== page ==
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Northwest Upper Midwest impact great

ST. PAUL - Upper Midwesterners know Northwest Airlines dominates air travel, but it is not just the air carrier's flights that make an impact on the region.

Northwest's footprint also is comprised of thousands of jobs, and the company is considered a strategic asset for the region's economic health and stability.

Minnesota, North Dakota, South Dakota and Wisconsin are concerned about keeping those jobs as the airline considers a merger with Delta Air Lines.

The majority of Northwest's 11,500 regional employees work in Minnesota, most based at the Minneapolis-St. Paul International Airport. About 1,000 executives work out of Northwest's headquarters in Eagan, and about 300 workers are based at Northwest's reservation center in Chisholm.

Dan McElroy, Minnesota's commissioner of employment and economic development, said the state is very keen on Northwest retaining a strong presence in the region even if the company merges with Delta.

"The hub (at Minneapolis-St. Paul International Airport) is incredibly valuable," McElroy said. "It's very important for Minnesota to preserve the hub because it attracts businesses and travelers wanting to fly non-stop to over 100 locations nationally and internationally. Also, we are a service access point to a large number of people in more sparsely populated states."

Northwest's Eagan jobs also are important, he said.

"We don't take those jobs for granted," McElroy said. "These are high-paying skilled jobs, and those executives have a big civic impact in their communities," including volunteer work and philanthropy.

Northwest Airline's substantial economic impact on the Upper Midwest region is not lost on U.S. Rep. Jim Oberstar, D-Minn., House Transportation Committee chairman.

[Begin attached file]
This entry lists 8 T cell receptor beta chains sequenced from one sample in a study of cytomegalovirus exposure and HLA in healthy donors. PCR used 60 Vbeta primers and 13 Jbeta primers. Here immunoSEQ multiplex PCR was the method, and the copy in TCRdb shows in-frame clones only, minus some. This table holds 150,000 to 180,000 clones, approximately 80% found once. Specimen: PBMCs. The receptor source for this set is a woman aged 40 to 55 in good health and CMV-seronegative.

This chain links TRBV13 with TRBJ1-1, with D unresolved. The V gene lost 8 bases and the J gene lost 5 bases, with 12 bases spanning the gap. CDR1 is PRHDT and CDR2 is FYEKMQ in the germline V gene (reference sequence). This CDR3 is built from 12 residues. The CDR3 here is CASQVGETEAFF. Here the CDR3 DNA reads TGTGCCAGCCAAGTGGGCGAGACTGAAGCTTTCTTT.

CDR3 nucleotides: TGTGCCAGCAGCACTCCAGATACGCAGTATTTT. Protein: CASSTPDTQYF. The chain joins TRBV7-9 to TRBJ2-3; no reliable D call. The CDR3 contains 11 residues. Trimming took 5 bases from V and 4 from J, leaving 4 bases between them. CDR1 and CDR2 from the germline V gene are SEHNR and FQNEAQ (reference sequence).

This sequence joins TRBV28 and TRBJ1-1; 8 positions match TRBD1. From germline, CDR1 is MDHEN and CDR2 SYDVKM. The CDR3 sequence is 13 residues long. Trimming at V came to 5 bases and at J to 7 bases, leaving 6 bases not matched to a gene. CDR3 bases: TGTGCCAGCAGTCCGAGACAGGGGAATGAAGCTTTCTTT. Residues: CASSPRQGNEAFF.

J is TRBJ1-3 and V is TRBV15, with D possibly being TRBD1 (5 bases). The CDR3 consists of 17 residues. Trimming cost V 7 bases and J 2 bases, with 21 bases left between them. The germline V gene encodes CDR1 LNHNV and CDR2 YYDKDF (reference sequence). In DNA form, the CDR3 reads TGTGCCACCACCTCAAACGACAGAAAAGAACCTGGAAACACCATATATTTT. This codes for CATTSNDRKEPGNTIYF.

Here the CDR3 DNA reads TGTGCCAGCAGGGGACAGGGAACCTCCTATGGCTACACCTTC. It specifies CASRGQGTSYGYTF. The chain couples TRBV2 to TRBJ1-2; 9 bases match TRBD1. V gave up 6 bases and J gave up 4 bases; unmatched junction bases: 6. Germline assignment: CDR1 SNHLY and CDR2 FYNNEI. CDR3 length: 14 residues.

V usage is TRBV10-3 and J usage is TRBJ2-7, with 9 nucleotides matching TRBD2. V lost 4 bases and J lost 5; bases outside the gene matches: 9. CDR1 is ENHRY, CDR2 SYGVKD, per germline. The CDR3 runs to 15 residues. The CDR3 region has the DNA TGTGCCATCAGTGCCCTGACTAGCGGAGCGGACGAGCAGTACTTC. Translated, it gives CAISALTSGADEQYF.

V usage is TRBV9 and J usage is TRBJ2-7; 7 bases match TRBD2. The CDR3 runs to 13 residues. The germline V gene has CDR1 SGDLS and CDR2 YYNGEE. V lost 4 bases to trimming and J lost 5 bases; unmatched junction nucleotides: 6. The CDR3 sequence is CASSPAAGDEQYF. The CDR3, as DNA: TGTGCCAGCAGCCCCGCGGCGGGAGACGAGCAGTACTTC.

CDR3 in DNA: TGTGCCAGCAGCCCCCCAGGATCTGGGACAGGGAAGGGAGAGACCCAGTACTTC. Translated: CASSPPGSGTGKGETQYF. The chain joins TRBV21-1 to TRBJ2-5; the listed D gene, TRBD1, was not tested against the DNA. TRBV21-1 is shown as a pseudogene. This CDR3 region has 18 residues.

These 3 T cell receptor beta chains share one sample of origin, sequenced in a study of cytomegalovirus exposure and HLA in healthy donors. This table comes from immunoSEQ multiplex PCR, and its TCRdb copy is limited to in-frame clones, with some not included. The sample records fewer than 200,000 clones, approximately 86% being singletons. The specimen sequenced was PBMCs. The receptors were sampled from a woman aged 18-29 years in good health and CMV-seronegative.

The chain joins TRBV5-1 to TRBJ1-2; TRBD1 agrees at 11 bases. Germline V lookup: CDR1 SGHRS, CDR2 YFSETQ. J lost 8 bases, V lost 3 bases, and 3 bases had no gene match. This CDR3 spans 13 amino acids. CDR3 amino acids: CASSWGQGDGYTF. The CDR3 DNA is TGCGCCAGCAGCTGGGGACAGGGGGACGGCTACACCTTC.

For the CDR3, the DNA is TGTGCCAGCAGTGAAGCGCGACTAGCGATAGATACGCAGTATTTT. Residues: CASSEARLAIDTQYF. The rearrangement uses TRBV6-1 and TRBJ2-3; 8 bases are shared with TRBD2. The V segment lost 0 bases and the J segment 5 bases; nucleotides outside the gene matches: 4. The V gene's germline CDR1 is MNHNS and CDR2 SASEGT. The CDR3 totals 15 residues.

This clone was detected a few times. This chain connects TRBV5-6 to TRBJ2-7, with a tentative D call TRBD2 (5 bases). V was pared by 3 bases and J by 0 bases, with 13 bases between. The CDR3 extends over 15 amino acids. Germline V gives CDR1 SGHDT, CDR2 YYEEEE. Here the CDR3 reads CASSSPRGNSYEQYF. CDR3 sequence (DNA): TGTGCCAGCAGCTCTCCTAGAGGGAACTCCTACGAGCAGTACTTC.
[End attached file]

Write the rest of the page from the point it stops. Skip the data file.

"Put it this way, the Minneapolis-St. Paul hub has about a $15 billion economic impact on the metro region and state and you can extend that into Wisconsin and northern Iowa as well," Oberstar said. "So, the economic significance of Northwest to Minnesota, Wisconsin, Iowa, North Dakota and South Dakota environ is very significant. It's important for business travelers particularly, it's important for tourism in the state, and it's important to maintain those airline services in cities at the end of the spokes in the hub and spokes system."

Bob Anderson is a Boise Cascade executive in International Falls, Minn., and chairs the local airport commission. He said about 22,000 people a year - from the area, as well as from parts of Ontario, Canada - use Northwest's Mesaba Airlink service at the local airport to Minneapolis-St. Paul. Mesaba runs three flights a day, more in the summer.

Anderson said Northwest service in International Falls is very important for the local paper industry and for tourism.

"Our communities have been able to keep a strong enplanement," Anderson said. "And we rely on Northwest in terms of public transportation. We don't have bus service, we don't have trains, so the airline is the last public transportation we really have."

But flying between International Falls and the Twin Cities is costly, about $438 round trip, Anderson said.

Higher fares and lack of competition to Northwest's dominance is also a sore spot for Minnesota's less populous neighbors in North Dakota and South Dakota.